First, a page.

December 1, 2021
Meet our New Health Program Officer: Yadira Montoya MSPH
Yadira comes to the Fry Foundation with over 14 years of experience in community and public health practice with a focus on medical and social science research, health education, and community engagement. She is a founding member of La BROCHA, a Chicago based art program for Latinx older adults, individuals living with dementia, and their caregivers. In 2019, Yadira was named a Culture of Health Leader by the Robert Wood Johnson Foundation. Leaders are selected from the private, public, nonprofit and social sectors and have a demonstrated record of improving the health and equity within their communities.
You grew up in Chicago. Are there any formative experiences that you would like to share?
When I was five years old my family immigrated from Mexico to the U.S. and settled in Little Village, where I still live. A community that I describe as vibrant, historically resilient, and institutionally underserved. In Little Village my family was able to access readily available medical care at one of the federally qualifies health centers (FQHC’s) located within walking distance in the community. Being part of this community also meant having a firsthand experience with structural racism and the City’s disinvestment in communities of color from an early age. I often say that growing up in Chicago’s west side taught me many valuable public health lessons and instilled the belief that health is a basic human right, long before I obtained my public health training. Living here, then and now, continues to shape who I am as a person and as a public health leader.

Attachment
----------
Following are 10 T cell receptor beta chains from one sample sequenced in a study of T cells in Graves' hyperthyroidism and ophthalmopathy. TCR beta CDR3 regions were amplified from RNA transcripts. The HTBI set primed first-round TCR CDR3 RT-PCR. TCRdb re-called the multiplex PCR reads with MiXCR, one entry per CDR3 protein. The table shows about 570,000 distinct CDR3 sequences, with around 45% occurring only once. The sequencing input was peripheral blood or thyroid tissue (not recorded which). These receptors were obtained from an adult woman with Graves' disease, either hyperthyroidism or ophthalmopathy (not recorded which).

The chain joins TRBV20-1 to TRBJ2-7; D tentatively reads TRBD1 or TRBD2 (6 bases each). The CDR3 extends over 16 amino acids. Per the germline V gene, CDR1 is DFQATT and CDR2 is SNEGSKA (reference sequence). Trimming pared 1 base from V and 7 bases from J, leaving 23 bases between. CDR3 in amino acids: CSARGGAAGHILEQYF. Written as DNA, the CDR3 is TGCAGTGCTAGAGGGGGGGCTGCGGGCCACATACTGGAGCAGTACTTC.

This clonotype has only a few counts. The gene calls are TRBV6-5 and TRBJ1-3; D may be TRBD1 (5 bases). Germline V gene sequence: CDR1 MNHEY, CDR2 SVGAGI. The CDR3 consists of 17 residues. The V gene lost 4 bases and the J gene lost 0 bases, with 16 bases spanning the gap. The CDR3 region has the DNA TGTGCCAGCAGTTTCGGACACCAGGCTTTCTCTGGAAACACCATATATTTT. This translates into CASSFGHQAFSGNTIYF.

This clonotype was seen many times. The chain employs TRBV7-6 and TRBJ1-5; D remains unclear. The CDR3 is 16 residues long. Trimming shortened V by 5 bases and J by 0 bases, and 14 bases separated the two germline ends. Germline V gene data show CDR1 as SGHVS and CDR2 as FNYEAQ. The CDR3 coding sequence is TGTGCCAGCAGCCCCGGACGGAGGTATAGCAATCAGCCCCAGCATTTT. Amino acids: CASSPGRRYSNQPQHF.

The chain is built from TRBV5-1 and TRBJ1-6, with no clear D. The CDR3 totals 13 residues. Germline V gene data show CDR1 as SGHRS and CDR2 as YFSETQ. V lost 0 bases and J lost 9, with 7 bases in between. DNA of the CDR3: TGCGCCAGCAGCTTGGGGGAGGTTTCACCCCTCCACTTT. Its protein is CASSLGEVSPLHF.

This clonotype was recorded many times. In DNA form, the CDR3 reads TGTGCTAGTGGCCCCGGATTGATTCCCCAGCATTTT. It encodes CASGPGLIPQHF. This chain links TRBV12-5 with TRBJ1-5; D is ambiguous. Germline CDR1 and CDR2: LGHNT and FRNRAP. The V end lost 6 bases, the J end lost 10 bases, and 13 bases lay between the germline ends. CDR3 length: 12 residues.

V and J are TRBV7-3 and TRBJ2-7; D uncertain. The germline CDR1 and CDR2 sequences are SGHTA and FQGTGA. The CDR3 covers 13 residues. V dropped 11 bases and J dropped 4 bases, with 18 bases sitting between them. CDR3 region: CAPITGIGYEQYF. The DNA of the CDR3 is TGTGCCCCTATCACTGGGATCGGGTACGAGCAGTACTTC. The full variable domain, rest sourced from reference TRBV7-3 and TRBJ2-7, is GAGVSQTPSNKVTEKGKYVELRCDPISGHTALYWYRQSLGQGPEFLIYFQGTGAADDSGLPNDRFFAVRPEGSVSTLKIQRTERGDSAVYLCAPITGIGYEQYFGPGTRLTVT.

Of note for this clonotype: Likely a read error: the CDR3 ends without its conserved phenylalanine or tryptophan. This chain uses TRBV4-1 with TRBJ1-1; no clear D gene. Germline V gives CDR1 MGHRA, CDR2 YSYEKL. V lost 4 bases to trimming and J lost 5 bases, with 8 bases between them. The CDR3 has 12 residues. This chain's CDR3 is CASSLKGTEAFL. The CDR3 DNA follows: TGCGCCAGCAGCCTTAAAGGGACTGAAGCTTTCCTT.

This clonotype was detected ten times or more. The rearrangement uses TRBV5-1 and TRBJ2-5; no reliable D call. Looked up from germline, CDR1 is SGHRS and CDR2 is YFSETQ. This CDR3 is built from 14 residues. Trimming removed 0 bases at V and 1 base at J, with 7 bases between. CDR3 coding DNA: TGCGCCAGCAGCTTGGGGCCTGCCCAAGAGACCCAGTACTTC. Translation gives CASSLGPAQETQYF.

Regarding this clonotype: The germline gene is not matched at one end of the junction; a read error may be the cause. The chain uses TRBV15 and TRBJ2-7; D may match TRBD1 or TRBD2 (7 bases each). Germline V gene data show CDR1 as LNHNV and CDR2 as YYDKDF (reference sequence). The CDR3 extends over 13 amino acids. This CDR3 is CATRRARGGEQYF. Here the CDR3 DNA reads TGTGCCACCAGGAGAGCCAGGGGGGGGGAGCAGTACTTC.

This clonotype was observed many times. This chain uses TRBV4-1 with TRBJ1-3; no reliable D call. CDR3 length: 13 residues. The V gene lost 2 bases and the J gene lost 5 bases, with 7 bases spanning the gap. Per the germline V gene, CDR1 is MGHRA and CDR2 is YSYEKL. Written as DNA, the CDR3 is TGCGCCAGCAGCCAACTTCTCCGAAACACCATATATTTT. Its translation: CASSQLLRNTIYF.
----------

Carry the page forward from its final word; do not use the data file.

How did you get on a path towards arts education and public health?
My family’s personal experiences navigating the health care system motivated me to pursue a career in public health and continues to drive me to support work that advances health equity and racial justice. Prior to joining the Fry Foundation team, I worked with small nonprofits, national health organizations, and research centers to advance their capacity to serve older adults, particularly the growing Latinx aging population. In my new role with the Foundation, I am excited about helping to address health and racial inequalities, repairing harm, and building healthier and stronger communities for all BIPOC of all ages across the city.